Maxine Waters Led the Crowd in "Impeach 45" Chant at the Glamour Women of the Year Awards

Dimitrios Kambouris/Getty Images for Glamour

The delegate, who was being honored alongside Gigi Hadid, Solange and Nicole Kidman, received a standing ovation.

At 79, California Rep. Maxine Waters was the oldest of the nine women Glamour magazine honored at its annual Women of the Year Awards held last night at the King's Theater in Brooklyn. But she took to the stage with more energy and passion than any of her younger counterparts. 

"I feel so very special," said Waters after accepting her award from Zendaya, who was clad in a hot pink Viktor & Rolf jumpsuit. "I am so pleased to see the concern that you are showing about what is happening at the highest level of government." 

She went on to address "young people" in a thunderous tone that straddled the line between motivational speaker and preacher. "You recognize when a leader is dangerous — even if that leader is the president of United States of America!" she roared.

"I want you to know that you can stand up to him or anybody else...and I continue to say, 'Impeach him!'" Before exiting the stage, she led the crowd in a rousing chant of "Impeach 45," fist raised to the ceiling. 

The evening's other honorees, Nicole Kidman, Solange, Samantha Bee, Gigi Hadid, Dior creative director Maria Grazia Chiuri, astronaut Peggy Whiston, refugee-turned-education activist Muzoon Almellehan, Wonder Woman director Patty Jenkins and surprise WOTY, outgoing Glamour Editor in Chief Cindi Leive, all took to the stage to deliver gracious thank-you speeches. However it was the women who did not hail from Hollywood, like Waters, who received the greatest support from the audience.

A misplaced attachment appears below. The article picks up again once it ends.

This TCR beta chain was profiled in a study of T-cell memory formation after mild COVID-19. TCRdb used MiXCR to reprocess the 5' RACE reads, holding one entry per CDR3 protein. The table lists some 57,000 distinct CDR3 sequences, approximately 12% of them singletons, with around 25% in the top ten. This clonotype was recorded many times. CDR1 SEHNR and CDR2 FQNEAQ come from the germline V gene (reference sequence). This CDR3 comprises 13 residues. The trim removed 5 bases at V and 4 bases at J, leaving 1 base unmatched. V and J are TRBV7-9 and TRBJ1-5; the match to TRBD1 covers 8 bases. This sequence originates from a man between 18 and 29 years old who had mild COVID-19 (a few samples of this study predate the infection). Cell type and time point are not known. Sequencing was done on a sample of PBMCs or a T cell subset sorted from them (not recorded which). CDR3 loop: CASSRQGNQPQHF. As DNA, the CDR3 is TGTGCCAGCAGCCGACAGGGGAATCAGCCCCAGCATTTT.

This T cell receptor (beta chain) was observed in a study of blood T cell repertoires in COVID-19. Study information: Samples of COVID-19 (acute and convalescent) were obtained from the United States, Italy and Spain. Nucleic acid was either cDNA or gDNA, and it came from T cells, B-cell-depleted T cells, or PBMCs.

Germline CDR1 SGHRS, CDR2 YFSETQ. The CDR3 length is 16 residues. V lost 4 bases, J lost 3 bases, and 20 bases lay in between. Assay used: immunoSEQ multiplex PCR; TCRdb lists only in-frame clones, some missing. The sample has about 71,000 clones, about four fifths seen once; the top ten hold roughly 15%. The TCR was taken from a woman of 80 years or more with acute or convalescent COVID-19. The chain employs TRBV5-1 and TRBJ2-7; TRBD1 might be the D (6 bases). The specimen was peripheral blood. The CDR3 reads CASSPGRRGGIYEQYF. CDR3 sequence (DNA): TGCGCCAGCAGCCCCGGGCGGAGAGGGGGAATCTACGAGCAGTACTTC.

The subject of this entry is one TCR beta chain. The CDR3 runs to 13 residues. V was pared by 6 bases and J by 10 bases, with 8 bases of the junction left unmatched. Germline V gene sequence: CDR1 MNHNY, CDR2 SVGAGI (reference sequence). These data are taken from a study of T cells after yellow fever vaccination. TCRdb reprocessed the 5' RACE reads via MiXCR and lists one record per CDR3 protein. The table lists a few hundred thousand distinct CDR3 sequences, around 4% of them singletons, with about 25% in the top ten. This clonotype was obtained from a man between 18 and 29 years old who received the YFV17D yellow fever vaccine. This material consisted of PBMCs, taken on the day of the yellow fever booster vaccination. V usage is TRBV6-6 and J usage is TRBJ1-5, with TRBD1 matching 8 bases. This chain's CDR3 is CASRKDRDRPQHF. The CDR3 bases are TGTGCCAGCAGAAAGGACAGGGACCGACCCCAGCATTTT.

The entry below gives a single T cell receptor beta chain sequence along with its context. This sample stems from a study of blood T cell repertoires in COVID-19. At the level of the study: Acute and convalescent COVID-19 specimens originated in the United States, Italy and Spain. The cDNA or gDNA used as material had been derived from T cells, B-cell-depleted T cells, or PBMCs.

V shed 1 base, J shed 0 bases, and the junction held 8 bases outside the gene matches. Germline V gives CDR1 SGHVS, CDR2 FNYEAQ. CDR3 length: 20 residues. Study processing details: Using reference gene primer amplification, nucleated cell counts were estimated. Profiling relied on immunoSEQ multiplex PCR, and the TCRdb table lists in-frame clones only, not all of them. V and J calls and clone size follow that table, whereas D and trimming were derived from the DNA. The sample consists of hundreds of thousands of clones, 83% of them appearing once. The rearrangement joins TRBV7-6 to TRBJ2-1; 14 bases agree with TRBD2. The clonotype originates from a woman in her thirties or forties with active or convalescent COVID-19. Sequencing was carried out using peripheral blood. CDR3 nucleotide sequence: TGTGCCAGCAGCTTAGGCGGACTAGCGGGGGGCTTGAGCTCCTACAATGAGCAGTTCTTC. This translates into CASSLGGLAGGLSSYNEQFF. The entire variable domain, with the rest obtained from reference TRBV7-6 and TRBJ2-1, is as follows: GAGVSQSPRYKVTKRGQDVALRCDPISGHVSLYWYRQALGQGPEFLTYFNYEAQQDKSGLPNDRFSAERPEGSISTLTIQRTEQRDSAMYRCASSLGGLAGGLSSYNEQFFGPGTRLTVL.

Almellehan's story of fleeing from Syria to a refugee camp with nothing but 10 books in her bag and a dream of making education a right for all children led to a minutes-long standing ovation, while a spotlight on sexual assault survivors who have come forward to share their stories — Anita Hill, Aly Raisman, Ann Cardenas and Cameron Russell, who were introduced by New York Times journalists Megan Twohy and Jodi Kantor, who broke the Weinstein scandal — led to another tearful moment. Ruby Bridges, the first child to desegregate a white school in Louisiana, and Sarah Weddington, the lawyer who defended "Jane Roe" in Roe v. Wade, were among the other surprise guests who shared their stories onstage. 

The evening was hosted by Billy Eichner, who introduced himself as "the last decent man in Hollywood," and featured a performance by young musical sister act Chloe and Halle, who serenaded a diverse crowd featuring Sofia Coppola, model Slick Woods, the U.S.'s first hijab-wearing Olympian Ibtihaj Muhammad and Iman. When it came time to award Leive with her surprise honor, video messages from heavy-hitters Michelle Obama and Hillary Clinton singing the editor's praises also played on the screen. 

Overall, the messages from each Woman of the Year seemed to be directed at "the girls in the balcony," who were bused in from various schools around Manhattan. "If you don't feel strong every day that's OK, that's normal," said Hadid during her speech, addressing them specifically. "You're never alone no matter how young you feel.... Remember that we're stronger when we celebrate each other." 

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